Building a Search Index

To build a search interface that searches through your content, you first need to build an index file using the stork command line program. If you haven't installed the command-line program, visit the installation instructions to get started.

The command-line program will take in a configuration file and build an index file. An index file is a serialized, compressed blob that the Stork Javascript library will download and parse. It usually has the .st file extension, and is roughly the size of a JPEG.

The Configuration File

To build a search index, Stork requires that you put together a configuration file that describes which documents it should index. This configuration file is written in TOML.

The most basic Stork configuration specifies a list of files to be indexed and a filename to which the computed index will be written:

basic.toml
[input]
base_directory = "federalist"
url_prefix = "https://www.gutenberg.org/files/1404/1404-h/1404-h.htm#link2H_4_"
files = [
{path = "federalist-1.txt", url = "0001", title = "General Introduction"},
{path = "federalist-2.txt", url = "0002", title = "Concerning Dangers from Foreign Force and Influence"},
{path = "federalist-3.txt", url = "0003", title = "Concerning Dangers from Foreign Force and Influence 2"},
{path = "federalist-4.txt", url = "0004", title = "Concerning Dangers from Foreign Force and Influence 3"},
]

To build a search index from this configuration file, save the file to disk and pass it into the Stork command-line tool:

$ stork build --input basic.toml --output federalist.st

All file paths in the configuration file, including the base directory, are relative to the working directory when you run the Stork command. For example, if you're in the ~/project/ directory when you run $ stork build --input basic.toml --output -, Stork will look for the files at:

  • ~/project/my_files/federalist-1.txt
  • ~/project/my_files/federalist-2.txt
  • ~/project/my_files/federalist-3.txt

Testing your index

After writing a config file, you might want to test how well the search interface works before loading it onto your web site. Stork offers a test mode, where it will build your search index and load it into a simplified web interface so you can play with the search functionality while iterating on your configuration.

To test out your index, run:

$ stork test --config basic.toml
# or
$ stork test --index my-index.st

and open http://localhost:1612, the web page served by Stork.

Advanced file configuration

The Stork File object has many different parameters that can change the indexing behavior. However, the syntax shown above in basic.toml, described as an array of inline tables, requires that an entire file object is written on one line. If you have a lot of parameters in a file object, this could get unwieldy.

TOML syntax specifies another syntax -- the array of tables syntax -- that can be used to build up an array of file objects. This syntax might be preferable if your file objects have lots of parameters.

In this syntax, each object in the array is in its own multi-line block, and each parameter (and its value) is on its own line:

longer.toml
[input]
base_directory = "my_files"
url_prefix = "https://www.gutenberg.org/files/1404/1404-h/1404-h.htm#link2H_4_"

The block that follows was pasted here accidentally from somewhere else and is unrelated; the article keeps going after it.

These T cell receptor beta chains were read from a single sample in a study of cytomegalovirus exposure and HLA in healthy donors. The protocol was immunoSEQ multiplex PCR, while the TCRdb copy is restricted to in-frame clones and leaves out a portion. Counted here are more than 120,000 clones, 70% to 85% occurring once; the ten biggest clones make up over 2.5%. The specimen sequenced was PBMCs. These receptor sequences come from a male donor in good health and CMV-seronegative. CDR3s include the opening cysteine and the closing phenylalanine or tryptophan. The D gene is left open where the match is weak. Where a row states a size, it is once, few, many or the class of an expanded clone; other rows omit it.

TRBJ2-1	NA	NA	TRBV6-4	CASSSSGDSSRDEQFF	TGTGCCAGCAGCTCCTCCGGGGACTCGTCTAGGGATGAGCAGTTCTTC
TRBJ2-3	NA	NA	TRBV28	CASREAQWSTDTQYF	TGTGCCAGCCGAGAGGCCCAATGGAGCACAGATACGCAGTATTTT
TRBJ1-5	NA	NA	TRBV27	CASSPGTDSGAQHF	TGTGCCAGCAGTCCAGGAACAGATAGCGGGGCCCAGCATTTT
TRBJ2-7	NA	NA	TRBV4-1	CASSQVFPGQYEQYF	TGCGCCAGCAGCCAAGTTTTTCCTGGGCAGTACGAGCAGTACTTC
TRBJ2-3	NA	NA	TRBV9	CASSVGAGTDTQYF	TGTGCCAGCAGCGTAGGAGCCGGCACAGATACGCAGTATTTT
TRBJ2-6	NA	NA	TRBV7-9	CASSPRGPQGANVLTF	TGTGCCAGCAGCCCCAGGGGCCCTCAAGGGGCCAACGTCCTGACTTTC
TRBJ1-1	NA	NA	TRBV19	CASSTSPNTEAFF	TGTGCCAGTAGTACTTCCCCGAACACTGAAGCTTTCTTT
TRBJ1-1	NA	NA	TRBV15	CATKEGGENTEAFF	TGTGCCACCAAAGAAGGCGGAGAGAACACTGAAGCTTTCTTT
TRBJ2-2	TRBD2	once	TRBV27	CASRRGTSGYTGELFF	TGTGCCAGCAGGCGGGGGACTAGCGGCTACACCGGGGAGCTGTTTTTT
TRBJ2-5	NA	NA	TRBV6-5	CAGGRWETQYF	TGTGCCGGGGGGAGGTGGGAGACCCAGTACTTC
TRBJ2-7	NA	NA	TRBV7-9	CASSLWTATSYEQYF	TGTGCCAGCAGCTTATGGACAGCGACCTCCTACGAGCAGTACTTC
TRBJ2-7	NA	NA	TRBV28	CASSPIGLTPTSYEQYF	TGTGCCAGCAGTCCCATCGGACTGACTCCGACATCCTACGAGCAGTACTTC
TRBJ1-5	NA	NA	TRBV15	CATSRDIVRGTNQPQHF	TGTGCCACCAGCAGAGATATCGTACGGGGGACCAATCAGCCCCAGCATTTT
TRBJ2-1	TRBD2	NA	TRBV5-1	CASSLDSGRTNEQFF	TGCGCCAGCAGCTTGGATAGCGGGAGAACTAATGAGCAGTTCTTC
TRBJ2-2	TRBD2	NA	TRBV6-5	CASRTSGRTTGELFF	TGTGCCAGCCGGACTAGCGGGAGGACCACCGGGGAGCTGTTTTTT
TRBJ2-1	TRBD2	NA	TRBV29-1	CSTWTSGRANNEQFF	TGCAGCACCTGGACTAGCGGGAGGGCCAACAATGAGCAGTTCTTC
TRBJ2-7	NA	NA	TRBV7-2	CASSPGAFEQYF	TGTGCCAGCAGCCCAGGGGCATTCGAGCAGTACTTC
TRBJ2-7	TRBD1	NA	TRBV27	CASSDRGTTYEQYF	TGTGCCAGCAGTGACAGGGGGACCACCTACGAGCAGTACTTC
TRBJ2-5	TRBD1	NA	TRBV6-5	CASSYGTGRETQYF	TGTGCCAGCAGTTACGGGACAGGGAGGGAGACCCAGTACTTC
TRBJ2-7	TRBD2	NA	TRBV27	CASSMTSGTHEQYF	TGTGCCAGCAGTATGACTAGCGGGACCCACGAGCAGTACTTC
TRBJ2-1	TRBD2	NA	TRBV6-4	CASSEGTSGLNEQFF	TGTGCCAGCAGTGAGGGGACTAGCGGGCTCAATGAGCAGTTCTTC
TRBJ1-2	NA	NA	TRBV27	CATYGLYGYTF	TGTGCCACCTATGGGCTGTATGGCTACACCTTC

[[input.files]]
path = "federalist-1.txt"
url = "0001"
title = "General Introduction"
[[input.files]]
path = "federalist-2.txt"
url = "0002"
title = "Concerning Dangers from Foreign Force and Influence"
[[input.files]]
path = "federalist-3.txt"
url = "0003"
title = "Concerning Dangers from Foreign Force and Influence 2"
[[input.files]]
path = "federalist-4.txt"
url = "0004"
title = "Concerning Dangers from Foreign Force and Influence 3"

You might prefer this syntax for more complicated configurations.

File Formats

Stork's north star implementation would let you bring your content in whatever format it exists, and Stork would be able to recognize and index it with no preprocessing needed. Today, Stork can automatically recognize and extract text from four types of files:

  1. Plain text files,
  2. SRT subtitle files,
  3. HTML files, and
  4. Markdown files.

Stork will automatically detect the file format by inspecting its file extension; however, if your file extension is non-standard, you can specify the format of any file:

[[input.files]]
path = "federalist-1.mdx"
url = "TheFederalistPapers-1"
title = "Introduction"
filetype = "Markdown"

In the configuration file, you can specify that your files have Front Matter. You can configure Stork to omit frontmatter from the files it reads by adding the frontmatter_handling key to your configuration:

[input]
base_directory = "my_files"
url_prefix = "https://www.congress.gov/resources/display/content/The+Federalist+Papers#"
frontmatter_handling = "Omit"
files = [...]

You can also override frontmatter handling on a file-by-file basis; see the Configuration File Reference for details.

Additional Options

You can visit the Configuration File Reference to see the full list of acceptable configuration key-value pairs.

The Stork configuration file lets you control many subtle aspects of how Stork indexes your content and how the search interface behaves, such as:

  • Configure which language the stemmer uses to stem each word in your corpus
  • Configure how much the words in the title get a search rank boost
  • Configure how the content previews are displayed in the web interface

Next steps

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